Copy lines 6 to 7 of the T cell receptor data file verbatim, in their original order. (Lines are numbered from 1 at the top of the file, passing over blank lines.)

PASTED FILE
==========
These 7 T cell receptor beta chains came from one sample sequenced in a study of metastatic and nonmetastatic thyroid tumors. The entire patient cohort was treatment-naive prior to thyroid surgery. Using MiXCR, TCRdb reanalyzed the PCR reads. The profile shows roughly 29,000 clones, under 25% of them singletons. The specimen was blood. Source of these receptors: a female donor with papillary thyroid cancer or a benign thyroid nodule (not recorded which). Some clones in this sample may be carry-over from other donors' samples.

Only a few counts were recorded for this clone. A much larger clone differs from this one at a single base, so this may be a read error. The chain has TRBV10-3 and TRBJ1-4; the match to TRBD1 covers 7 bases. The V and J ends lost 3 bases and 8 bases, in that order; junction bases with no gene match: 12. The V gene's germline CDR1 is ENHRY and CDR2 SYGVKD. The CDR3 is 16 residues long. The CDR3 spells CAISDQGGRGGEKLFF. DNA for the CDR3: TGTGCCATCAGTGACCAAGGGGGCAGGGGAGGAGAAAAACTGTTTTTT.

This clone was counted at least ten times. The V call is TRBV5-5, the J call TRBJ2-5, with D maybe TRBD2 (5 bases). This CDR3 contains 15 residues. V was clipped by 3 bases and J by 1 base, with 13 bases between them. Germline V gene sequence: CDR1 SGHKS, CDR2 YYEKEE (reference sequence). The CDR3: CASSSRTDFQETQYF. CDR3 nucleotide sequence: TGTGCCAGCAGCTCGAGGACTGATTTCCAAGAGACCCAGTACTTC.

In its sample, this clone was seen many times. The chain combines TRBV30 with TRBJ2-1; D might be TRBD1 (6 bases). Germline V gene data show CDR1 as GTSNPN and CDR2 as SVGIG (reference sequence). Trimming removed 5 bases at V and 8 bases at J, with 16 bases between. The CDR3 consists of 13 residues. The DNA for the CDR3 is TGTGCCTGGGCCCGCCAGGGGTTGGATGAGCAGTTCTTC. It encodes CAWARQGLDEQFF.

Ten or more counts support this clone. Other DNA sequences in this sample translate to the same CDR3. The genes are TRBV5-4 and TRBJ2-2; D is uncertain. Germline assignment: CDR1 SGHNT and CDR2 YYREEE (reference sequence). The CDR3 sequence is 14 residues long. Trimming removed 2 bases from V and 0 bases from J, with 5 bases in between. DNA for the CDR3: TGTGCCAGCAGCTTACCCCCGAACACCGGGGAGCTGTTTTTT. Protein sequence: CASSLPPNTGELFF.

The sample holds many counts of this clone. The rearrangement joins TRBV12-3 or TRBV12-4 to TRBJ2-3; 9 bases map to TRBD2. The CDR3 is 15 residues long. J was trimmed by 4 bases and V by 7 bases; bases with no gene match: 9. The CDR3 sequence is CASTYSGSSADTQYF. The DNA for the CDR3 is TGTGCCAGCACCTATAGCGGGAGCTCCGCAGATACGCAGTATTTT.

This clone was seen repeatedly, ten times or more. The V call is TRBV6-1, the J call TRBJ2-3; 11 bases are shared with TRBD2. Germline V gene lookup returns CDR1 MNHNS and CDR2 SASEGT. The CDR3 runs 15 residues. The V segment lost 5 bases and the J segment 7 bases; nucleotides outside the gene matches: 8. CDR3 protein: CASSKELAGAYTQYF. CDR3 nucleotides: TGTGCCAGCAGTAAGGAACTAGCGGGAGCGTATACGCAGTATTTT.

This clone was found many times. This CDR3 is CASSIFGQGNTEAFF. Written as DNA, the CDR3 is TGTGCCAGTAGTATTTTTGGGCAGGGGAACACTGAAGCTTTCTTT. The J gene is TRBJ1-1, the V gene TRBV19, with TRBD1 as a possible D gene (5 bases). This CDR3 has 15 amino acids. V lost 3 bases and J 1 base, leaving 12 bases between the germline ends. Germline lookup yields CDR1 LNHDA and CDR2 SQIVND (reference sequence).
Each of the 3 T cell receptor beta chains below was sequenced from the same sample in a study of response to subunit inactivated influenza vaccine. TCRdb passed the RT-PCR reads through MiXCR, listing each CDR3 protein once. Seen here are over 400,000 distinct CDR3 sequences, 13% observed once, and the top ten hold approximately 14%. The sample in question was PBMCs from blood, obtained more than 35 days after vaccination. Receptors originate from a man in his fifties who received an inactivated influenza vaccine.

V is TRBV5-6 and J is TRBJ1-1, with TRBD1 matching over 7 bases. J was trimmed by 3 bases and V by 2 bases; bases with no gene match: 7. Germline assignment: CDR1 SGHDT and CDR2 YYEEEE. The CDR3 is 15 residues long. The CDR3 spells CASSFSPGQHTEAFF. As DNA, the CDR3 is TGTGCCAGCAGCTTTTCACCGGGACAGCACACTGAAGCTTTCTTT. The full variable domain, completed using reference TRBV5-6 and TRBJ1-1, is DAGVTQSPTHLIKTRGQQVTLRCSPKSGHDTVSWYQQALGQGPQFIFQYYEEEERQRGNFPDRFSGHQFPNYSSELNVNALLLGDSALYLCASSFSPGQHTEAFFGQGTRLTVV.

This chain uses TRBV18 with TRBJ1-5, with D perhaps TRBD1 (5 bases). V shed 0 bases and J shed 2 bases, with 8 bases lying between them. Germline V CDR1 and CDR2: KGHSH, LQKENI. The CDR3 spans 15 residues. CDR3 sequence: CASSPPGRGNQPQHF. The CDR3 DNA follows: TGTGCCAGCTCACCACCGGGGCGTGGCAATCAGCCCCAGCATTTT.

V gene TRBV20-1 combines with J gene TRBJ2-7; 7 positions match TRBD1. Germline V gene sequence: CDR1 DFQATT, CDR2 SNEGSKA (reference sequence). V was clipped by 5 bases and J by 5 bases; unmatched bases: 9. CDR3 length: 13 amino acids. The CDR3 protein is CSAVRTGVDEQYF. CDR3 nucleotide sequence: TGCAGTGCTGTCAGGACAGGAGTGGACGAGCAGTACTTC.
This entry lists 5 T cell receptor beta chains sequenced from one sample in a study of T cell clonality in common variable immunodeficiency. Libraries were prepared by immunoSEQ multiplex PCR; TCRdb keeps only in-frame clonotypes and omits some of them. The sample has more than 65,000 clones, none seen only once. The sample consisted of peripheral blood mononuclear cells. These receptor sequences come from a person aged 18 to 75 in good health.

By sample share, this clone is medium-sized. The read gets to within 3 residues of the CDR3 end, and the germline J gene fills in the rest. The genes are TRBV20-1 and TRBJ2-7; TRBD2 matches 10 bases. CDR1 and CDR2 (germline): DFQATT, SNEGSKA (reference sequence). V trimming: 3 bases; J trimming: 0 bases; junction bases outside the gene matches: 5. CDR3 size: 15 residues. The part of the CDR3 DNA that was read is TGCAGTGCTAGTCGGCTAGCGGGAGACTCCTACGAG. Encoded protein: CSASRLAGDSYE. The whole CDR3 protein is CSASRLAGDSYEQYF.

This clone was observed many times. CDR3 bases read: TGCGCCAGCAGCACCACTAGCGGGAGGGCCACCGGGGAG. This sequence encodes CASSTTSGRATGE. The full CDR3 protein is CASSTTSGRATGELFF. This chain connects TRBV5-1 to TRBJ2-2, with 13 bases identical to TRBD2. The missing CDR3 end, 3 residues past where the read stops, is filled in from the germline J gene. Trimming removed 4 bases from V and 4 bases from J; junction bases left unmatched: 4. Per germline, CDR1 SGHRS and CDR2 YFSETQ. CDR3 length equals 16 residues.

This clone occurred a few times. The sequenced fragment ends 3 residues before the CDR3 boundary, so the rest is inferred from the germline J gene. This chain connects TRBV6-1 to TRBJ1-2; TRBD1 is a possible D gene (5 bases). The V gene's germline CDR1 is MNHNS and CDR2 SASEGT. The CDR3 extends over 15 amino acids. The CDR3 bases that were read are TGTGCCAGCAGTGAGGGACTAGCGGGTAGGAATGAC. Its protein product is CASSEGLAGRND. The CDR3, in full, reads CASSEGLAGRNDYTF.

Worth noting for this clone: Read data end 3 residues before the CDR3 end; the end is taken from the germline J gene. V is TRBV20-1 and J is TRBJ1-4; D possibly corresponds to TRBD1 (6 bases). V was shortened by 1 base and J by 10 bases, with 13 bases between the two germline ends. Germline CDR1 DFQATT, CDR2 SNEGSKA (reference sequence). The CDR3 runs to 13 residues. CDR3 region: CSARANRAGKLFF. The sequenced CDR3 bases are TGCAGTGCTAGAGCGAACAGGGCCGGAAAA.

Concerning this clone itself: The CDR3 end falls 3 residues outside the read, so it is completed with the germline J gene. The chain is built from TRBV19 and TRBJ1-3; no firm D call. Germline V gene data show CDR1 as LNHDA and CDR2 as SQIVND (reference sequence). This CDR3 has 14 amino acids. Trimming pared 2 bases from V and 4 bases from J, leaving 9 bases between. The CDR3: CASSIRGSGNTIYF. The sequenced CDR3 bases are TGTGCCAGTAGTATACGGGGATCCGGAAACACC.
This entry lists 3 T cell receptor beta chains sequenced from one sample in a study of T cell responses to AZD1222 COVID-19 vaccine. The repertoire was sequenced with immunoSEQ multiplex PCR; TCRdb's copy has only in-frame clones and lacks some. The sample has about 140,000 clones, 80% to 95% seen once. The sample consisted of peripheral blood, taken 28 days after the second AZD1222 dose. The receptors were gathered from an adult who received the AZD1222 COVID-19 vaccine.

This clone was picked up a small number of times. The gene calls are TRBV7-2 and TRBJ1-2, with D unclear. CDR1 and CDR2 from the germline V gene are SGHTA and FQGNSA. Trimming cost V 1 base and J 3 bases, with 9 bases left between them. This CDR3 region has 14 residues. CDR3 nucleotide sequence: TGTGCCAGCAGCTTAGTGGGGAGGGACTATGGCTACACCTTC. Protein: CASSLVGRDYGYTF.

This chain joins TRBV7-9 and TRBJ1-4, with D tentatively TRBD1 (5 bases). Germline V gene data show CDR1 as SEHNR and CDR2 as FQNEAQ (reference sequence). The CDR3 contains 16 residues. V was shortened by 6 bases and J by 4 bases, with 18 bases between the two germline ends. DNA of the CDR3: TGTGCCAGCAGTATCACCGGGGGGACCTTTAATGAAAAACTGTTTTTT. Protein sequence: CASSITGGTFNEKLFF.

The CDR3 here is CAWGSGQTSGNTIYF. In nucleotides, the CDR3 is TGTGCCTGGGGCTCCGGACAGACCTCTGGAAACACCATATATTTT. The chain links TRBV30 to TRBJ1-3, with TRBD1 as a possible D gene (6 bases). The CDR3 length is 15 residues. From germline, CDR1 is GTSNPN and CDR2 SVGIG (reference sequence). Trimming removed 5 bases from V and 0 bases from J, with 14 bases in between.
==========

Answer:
The sample holds many counts of this clone. The rearrangement joins TRBV12-3 or TRBV12-4 to TRBJ2-3; 9 bases map to TRBD2. The CDR3 is 15 residues long. J was trimmed by 4 bases and V by 7 bases; bases with no gene match: 9. The CDR3 sequence is CASTYSGSSADTQYF. The DNA for the CDR3 is TGTGCCAGCACCTATAGCGGGAGCTCCGCAGATACGCAGTATTTT.

This clone was seen repeatedly, ten times or more. The V call is TRBV6-1, the J call TRBJ2-3; 11 bases are shared with TRBD2. Germline V gene lookup returns CDR1 MNHNS and CDR2 SASEGT. The CDR3 runs 15 residues. The V segment lost 5 bases and the J segment 7 bases; nucleotides outside the gene matches: 8. CDR3 protein: CASSKELAGAYTQYF. CDR3 nucleotides: TGTGCCAGCAGTAAGGAACTAGCGGGAGCGTATACGCAGTATTTT.